Trail Thoughts



Summer 2020



It’s no secret; the Church is often conflicted and polarized. But why? In part, it’s because we differ in our understanding of the Gospel of Jesus Christ.

For some, the Gospel is primarily Good News concerning life after death; for others, it is primarily Good News concerning life after birth. The Gospel, however, is both, as Jesus prays: “Thy Kingdom come [O God] on earth as it is in heaven” (Matthew 6:10 RSV; emphasis added).

The Gospel’s archenemy is sin, for sin sabotages the prospect of life—either life after death or birth. Thus, adjacent to Jesus’ call to Kingdom life today/tomorrow is a summons to address ungodly thought/action—sin. Forgive us our debts and trespasses (Matthew 6:12). We need to reckon with sin, acknowledging its severity, for any thought/behavior rebellious to God (e.g., sin) is deadly, poisoning every system of life. John Piper itemizes the atrocity. Sin is: “The glory of God not honored. The holiness of God not reverenced. The greatness of God not admired. The power of God not praised. The truth of God not sought. The wisdom of God not esteemed. The beauty of God not treasured. The goodness of God not savored. The faithfulness of God not trusted. The promises of God not believed. The commandments of God not obeyed. The justice of God not respected. The wrath of God not feared. The grace of God not cherished. The presence of God not prized. The person of God not loved.” 1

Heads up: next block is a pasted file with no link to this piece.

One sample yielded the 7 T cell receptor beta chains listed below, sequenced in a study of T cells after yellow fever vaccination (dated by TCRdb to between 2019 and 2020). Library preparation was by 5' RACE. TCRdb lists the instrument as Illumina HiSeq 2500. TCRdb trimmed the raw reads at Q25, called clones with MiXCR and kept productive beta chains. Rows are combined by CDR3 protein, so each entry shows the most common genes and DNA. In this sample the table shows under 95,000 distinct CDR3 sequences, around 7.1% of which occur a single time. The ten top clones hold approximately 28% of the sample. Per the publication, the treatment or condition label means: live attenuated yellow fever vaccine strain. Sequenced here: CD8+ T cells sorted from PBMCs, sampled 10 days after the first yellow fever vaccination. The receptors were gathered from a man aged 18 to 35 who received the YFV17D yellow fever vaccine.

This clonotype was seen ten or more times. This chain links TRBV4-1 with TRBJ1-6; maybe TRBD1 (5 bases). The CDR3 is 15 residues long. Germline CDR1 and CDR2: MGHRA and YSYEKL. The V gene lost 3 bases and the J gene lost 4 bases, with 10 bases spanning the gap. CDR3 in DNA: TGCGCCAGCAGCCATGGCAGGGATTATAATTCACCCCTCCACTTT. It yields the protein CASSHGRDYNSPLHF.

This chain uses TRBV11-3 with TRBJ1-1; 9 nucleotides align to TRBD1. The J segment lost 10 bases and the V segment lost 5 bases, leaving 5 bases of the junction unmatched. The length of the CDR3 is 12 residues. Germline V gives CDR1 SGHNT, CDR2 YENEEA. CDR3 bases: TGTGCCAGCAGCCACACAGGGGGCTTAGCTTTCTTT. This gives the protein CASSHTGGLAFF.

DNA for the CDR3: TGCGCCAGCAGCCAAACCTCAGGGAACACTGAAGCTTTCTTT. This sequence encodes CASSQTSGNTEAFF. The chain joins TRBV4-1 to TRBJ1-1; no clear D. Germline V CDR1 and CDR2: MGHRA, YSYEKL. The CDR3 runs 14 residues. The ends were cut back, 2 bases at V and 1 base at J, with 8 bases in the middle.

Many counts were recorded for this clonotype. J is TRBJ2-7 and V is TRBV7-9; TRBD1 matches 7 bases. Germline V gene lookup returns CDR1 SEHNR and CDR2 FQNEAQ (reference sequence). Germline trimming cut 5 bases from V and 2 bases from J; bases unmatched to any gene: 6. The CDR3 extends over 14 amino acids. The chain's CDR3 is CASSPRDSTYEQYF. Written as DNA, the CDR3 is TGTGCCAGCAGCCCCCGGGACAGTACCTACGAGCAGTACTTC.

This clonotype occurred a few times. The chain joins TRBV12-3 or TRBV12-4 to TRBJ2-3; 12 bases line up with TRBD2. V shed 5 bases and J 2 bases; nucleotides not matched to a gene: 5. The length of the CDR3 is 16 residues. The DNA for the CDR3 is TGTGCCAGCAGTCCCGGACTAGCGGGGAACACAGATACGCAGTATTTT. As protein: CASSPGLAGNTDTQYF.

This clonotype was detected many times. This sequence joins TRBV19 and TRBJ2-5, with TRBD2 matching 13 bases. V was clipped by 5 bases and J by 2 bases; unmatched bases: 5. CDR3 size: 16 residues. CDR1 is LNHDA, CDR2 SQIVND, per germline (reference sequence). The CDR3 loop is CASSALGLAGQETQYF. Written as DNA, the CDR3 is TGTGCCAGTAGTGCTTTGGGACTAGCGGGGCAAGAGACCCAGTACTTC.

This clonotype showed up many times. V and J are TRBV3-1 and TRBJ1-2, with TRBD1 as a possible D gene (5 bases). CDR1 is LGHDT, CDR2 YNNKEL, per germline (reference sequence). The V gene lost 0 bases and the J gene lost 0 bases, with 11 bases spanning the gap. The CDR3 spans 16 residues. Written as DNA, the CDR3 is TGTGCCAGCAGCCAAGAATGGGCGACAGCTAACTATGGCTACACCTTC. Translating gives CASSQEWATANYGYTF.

But here’s the rub: sin is not only individual but systemic, not only personal but societal. Thus, as we “preach the Gospel,” the Gospel is not only Good News for sinners, but those “sinned against,” 2 specifically, those sinned against by principalities and powers foreign to God. Systemic expressions of inequity such as racism loom large, blighting individuals and networks, sinning against vast numbers of persons and, in turn, the holiness, greatness, power, truth, wisdom, beauty, goodness, faithfulness, promises, commandments, justice, and person of God.

For some, connecting the Gospel to systemic sin is problematic, equal to affirming the social gospel movement of the early 20th century. That brings concern, for, as Elise Daniel points out, the social gospel movement inferred that “… God’s Kingdom is built by us.” But as Daniel goes on to note: “It’s not. Every part of the Kingdom, from its establishment to its construction and eventual consummation, is carried out by Christ. [Yes, Christ uses] us…in this endeavor…[but] we aren’t building the Kingdom. God is building it and using us.” 3 It’s a subtle distinction.

Central to the Gospel’s advancement, then, is costly participation in Christ. Imperative to such bonding is dying to anything that captivates us other than the Savior. Paul portrays such surrender graphically: “I have been crucified with Christ and I no longer live, but Christ lives in me. The life I now live in the body, I live by faith in the Son of God, who loved me and gave himself for me” (Galatians 2:20 NIV). Michael Gorman clarifies Paul’s intent: as we’re crucified with Christ, we meld with Christ, receiving “…God’s gracious act of [deliverance] from the power of Sin and [restoration] to right covenant relationship with himself, the righteous/just God, through the Messiah’s faithful, loving death and resurrection, giving [us] new life…” 4